Implementation and evaluation of SBIRT training in a Community Health nursing course
WellStar School of Nursing
© 2019 Wiley Periodicals, Inc. Objective: The purpose of this paper is to report on the implementation and evaluation of a Screening, Brief Intervention and Referral to Treatment (SBIRT) educational program into an undergraduate nursing curriculum and to recommend modifications for future trainings. Design and Sample: A one-group pre-test/post-test design was used. The sample consisted of senior level undergraduate nursing students. Measures: Core knowledge, perceived competency, and program satisfaction were measured. Process evaluation activities were performed to gather feedback on the training and solicit ideas and recommendations for improvement. Results: Of the 354 nursing students enrolled in the training, 249 (70%) participated in the research portion, with 240 (96%) completed the pre- and post-training evaluations. All four core knowledge components and 13 perceived competency indicators were statistically significant (p ≤.001) when comparing pre- and post-t test values. Process evaluation data collected through 25 telephone interviews found that the training improved the students’ confidence and ability to screen for substance misuse with patients. Conclusion: Findings support the implementation of SBIRT training into an undergraduate nursing curriculum. Modifications for future training and research are proposed.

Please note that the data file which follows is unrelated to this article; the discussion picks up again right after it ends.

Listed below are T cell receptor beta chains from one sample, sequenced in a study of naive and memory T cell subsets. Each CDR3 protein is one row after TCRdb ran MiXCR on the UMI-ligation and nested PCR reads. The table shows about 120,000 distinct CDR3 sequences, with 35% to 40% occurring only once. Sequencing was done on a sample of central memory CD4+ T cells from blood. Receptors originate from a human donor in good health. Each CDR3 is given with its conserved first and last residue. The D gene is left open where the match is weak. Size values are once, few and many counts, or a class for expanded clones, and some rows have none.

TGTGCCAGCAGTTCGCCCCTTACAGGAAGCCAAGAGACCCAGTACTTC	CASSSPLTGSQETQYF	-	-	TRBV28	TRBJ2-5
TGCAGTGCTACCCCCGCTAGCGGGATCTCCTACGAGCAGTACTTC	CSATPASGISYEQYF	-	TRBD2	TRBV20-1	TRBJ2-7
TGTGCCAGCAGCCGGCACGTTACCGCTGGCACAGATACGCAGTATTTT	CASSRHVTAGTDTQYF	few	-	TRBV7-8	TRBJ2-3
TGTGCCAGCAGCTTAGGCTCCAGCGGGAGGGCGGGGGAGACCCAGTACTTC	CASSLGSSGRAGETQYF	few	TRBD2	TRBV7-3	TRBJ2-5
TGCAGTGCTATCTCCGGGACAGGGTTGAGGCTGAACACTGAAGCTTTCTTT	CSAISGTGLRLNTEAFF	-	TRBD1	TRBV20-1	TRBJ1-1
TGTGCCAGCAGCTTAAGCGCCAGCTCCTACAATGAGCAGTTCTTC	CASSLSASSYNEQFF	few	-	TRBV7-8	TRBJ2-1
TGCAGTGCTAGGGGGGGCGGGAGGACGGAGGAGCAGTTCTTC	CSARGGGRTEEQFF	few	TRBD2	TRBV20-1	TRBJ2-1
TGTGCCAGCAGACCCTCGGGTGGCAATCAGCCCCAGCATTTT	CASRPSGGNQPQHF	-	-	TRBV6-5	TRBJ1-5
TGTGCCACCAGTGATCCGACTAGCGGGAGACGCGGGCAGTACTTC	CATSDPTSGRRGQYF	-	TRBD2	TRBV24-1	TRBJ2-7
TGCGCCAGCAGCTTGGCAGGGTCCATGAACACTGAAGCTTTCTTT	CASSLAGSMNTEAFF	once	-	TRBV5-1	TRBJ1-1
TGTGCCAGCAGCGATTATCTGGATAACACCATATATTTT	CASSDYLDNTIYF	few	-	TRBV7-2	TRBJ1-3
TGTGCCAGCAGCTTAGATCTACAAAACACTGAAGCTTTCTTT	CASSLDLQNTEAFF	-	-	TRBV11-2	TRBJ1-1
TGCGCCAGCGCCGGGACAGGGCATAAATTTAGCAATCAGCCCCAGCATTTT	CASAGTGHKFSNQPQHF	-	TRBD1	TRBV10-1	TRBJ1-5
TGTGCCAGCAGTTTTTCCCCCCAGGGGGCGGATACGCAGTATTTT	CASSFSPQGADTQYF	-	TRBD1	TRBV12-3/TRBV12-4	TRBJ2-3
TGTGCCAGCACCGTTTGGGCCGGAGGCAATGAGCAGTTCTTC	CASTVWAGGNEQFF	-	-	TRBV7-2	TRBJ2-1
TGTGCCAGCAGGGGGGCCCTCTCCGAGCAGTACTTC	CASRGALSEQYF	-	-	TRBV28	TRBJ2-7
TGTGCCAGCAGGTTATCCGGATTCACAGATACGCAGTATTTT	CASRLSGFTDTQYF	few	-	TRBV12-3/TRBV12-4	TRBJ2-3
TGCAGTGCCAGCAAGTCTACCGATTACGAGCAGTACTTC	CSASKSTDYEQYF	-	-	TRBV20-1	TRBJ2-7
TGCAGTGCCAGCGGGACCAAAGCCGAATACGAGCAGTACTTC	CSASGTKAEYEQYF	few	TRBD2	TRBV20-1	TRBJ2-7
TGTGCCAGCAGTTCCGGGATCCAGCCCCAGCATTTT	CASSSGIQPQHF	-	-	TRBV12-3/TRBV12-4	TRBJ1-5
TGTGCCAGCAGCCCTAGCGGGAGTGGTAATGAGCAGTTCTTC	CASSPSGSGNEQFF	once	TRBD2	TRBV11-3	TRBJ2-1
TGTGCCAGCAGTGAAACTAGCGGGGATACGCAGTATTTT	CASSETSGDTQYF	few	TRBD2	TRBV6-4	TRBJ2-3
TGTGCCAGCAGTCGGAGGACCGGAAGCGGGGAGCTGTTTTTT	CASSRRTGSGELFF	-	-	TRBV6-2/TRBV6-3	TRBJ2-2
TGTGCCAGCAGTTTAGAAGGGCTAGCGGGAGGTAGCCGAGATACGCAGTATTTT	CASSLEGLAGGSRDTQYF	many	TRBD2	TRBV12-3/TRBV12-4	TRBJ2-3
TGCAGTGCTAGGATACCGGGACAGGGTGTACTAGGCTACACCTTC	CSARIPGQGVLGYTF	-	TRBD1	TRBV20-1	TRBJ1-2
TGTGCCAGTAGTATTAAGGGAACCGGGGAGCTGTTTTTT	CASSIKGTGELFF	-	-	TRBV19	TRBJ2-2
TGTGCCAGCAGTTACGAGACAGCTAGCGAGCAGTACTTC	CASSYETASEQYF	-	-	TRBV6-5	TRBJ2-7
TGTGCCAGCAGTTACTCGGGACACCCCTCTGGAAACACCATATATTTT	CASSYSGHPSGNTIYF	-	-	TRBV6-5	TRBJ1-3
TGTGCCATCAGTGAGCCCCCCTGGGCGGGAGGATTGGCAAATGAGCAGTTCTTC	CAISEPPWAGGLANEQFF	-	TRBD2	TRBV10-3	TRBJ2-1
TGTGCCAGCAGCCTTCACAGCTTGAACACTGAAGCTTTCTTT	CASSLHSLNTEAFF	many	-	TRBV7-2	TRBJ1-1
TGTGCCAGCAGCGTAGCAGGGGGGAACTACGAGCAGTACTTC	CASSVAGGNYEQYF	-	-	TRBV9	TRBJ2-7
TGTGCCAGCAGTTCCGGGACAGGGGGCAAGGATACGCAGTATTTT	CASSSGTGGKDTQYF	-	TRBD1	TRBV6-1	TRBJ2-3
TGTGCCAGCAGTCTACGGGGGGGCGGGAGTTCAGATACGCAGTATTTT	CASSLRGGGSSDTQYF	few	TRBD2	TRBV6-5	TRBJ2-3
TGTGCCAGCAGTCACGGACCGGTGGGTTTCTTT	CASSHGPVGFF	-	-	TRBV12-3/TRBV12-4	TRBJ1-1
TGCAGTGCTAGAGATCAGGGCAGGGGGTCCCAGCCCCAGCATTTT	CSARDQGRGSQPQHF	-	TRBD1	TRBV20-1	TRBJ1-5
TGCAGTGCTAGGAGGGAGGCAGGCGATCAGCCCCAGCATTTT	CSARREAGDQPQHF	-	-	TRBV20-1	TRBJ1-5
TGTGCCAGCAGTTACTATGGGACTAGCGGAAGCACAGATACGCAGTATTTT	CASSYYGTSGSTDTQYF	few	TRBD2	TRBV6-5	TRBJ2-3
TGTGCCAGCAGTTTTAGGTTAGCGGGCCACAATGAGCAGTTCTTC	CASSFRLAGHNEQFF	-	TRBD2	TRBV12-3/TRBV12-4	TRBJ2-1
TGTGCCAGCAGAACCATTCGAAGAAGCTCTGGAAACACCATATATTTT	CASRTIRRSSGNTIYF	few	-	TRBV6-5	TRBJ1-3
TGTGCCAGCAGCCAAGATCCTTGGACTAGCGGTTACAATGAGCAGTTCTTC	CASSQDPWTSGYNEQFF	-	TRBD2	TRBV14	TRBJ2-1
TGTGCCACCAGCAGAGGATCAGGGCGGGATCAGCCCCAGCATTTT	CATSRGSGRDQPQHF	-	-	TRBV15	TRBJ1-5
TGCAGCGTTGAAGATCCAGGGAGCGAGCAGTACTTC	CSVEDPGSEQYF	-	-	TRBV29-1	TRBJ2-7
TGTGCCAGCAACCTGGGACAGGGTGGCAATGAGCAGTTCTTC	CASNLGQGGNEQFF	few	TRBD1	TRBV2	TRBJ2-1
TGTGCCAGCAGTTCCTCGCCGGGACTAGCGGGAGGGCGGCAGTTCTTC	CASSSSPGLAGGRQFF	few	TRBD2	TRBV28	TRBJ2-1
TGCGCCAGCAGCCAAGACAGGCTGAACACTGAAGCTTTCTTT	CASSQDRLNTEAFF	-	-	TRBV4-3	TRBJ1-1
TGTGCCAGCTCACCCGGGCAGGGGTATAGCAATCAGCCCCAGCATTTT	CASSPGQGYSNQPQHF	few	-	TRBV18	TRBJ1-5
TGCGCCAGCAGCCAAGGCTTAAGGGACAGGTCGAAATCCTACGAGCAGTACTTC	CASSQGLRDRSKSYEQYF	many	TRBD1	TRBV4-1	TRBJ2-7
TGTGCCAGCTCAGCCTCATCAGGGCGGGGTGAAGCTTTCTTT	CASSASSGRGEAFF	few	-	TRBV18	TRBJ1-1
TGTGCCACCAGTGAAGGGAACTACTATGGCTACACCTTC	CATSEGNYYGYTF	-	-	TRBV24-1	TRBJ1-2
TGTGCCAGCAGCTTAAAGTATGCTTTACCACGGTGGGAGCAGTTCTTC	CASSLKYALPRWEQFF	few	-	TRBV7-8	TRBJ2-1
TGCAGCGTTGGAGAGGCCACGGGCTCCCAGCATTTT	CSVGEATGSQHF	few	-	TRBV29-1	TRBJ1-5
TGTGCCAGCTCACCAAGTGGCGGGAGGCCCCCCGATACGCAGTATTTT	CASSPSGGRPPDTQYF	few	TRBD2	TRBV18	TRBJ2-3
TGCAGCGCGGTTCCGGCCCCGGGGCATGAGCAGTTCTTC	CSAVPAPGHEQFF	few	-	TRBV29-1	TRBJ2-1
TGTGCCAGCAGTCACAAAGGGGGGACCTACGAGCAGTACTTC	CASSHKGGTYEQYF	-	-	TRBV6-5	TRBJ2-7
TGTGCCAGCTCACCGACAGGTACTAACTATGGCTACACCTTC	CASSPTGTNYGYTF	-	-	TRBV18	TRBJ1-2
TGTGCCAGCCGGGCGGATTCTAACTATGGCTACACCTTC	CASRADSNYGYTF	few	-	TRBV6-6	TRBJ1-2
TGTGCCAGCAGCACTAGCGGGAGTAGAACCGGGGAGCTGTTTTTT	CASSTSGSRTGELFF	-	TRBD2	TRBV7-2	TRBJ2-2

Public Health Nursing
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